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Helium

Inerting, cooling and welding for your industry

Helium, a chemically inert gas, plays a critical role in a wide array of industries and applications, including electronics. Air Liquide supplies this pure specialty gas in many volumes, depending on your needs.

Electronics

In the electronics industry, helium is employed for purging, annealing, sputtering, leak checking and etching applications. It is also used for backside temperature control to maintain uniform water temperature during critical deposition processes and cool down tools following high temperature cleaning cycles.

It is also essential to the fiber optics sector, used to create the highly purified glass preform from which the fibers are made. It also key to the cooling process and enables high-speed, high-volume production.

Laboratories and Research

Air Liquide engineers various grades of pure helium under the ALPHAGAZ™ brand. ALPHAGAZ™ 1 grade of pure helium has a purity of 99.9995%. ALPHAGAZ™ 2 is ultra-pure at 99.9999%, perfect for critical laboratory and analytic applications. Both ALPHAGAZ™ grades of helium come in compressed gas cylinders equipped with ergonomic open caps and SMARTOP™ valves.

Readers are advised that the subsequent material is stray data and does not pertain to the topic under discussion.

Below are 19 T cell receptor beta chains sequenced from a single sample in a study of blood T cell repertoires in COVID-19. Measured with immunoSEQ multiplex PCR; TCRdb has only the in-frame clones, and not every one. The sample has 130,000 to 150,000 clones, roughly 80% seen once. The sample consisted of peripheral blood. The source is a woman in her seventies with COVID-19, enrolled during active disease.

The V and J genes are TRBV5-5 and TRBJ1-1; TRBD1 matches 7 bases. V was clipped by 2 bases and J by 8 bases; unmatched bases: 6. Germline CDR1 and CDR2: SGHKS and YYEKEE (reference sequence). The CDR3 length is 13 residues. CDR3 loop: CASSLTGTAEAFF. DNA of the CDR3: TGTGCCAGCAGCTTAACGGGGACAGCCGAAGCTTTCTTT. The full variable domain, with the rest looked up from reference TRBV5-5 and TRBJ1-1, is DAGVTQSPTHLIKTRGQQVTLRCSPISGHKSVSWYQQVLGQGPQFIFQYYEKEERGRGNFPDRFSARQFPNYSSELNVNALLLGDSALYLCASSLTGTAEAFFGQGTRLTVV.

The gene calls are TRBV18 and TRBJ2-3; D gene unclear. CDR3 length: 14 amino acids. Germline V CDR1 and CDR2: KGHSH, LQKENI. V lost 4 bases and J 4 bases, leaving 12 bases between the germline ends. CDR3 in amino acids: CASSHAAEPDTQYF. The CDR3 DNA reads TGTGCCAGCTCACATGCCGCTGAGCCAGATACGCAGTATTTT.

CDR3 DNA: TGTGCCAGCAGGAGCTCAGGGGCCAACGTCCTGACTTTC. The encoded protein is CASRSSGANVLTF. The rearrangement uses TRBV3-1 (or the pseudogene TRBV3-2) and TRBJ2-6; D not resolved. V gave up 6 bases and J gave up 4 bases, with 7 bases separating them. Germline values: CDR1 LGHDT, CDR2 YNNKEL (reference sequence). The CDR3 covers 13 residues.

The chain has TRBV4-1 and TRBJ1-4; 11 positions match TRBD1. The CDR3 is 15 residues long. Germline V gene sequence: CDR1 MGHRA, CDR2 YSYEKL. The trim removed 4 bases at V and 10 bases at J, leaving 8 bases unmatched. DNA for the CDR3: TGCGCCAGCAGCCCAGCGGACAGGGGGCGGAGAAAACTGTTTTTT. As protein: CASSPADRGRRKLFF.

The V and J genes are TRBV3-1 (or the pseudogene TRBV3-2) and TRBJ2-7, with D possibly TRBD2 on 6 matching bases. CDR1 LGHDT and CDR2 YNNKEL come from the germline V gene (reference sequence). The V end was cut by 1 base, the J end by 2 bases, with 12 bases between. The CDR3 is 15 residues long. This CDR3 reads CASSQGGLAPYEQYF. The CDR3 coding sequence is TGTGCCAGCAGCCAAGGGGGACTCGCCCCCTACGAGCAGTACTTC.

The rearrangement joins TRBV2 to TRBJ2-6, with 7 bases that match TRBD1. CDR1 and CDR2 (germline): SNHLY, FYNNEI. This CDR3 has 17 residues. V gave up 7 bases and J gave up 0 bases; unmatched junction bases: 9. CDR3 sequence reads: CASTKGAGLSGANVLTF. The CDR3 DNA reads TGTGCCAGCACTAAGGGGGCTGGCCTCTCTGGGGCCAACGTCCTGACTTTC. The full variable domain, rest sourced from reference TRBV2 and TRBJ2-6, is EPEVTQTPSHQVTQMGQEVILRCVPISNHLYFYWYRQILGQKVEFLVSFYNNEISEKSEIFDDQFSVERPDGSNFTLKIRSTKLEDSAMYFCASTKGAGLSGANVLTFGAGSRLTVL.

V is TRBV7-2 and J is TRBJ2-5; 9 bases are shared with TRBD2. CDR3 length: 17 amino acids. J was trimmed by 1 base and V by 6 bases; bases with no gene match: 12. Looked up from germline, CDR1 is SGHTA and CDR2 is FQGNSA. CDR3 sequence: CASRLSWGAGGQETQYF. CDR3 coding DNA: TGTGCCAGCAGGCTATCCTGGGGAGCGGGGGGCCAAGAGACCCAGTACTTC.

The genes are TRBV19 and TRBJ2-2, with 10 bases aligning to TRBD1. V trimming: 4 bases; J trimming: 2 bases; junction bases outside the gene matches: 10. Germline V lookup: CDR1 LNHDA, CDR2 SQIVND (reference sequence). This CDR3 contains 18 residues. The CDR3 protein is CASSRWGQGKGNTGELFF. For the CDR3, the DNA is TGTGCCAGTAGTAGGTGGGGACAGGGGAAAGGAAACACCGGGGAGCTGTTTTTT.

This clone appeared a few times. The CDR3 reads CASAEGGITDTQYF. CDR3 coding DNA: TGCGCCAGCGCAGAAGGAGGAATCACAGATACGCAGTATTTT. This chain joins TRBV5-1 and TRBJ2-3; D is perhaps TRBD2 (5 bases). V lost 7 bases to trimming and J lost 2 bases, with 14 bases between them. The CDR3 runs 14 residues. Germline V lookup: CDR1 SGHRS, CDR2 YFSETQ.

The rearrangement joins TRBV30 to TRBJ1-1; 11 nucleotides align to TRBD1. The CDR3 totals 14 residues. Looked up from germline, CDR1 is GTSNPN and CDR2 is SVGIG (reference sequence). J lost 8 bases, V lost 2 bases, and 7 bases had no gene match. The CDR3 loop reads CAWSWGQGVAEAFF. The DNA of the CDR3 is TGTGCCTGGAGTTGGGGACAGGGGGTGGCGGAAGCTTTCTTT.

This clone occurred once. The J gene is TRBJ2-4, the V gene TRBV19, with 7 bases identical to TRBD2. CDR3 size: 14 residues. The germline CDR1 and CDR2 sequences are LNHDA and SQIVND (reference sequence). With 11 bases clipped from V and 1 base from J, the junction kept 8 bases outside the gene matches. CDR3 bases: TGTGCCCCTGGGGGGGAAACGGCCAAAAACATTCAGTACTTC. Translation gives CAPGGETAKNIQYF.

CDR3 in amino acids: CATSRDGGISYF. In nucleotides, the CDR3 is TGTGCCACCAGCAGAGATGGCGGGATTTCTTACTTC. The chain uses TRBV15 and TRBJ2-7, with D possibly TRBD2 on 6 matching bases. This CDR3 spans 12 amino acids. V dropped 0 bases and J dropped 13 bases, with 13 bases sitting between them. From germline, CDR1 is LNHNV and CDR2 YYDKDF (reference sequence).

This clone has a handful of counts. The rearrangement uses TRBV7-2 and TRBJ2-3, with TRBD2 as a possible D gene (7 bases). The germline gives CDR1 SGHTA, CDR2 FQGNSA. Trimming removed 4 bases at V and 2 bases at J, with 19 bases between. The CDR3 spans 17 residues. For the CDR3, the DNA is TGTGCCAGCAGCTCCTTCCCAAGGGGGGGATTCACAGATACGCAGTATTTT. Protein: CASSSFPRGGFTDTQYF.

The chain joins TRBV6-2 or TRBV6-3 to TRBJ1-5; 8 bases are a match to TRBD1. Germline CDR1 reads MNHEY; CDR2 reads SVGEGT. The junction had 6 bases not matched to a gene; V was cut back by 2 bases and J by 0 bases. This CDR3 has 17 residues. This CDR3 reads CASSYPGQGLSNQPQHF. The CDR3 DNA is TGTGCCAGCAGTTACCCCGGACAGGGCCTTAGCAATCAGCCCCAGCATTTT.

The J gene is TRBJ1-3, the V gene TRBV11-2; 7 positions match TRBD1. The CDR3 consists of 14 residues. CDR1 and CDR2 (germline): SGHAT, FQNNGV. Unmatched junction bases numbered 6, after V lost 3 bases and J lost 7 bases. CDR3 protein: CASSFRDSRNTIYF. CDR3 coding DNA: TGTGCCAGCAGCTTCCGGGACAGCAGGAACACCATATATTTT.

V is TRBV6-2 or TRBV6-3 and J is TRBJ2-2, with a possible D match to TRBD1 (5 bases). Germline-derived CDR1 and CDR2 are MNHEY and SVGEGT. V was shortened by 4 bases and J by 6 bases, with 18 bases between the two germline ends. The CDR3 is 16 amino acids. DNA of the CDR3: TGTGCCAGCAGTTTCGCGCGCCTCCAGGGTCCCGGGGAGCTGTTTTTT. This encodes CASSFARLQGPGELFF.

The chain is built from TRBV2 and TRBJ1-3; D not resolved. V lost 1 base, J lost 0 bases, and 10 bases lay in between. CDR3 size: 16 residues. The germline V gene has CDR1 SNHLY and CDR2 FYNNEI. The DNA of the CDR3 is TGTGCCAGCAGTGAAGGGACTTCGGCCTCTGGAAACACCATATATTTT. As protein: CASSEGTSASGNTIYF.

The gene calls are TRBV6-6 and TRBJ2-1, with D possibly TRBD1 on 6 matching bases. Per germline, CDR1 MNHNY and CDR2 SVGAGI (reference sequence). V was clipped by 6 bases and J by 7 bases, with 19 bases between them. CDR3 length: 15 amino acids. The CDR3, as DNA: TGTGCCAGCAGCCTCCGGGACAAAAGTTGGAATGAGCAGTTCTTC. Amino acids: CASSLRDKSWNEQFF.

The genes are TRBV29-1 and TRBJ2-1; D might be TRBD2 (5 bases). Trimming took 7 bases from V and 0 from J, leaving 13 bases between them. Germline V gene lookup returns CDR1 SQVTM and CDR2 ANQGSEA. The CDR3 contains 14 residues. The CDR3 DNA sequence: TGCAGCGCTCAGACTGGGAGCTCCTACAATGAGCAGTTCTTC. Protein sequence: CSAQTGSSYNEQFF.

MRI (Magnetic Resonance Imaging)

MRI scanners, which are mainly utilized to detect tumors and tissue abnormalities, use liquid helium to cool the large magnet that maintains the extremely low temperatures necessary for the machine to function properly.

Welding

Helium is widely used in the welding industry as an inert shielding gas for arc welding. It is utilized both as a pure gas and in mixtures with argon for TIG or MIG welding. In some applications, helium has an advantage over argon in gas-shielded arc welding because it provides greater arc heat for the same welding currents and arc length. This results in deeper penetration, which is preferable for welding heavier materials that require greater welding speed or when metals of high thermal conductivity are to be welded.

Diving

Helium gas with oxygen in diving tanks prevents the narcotic effect of nitrogen in deep waters. Industries with operations offshore rely on diving gases and breathing mixtures for subsea work.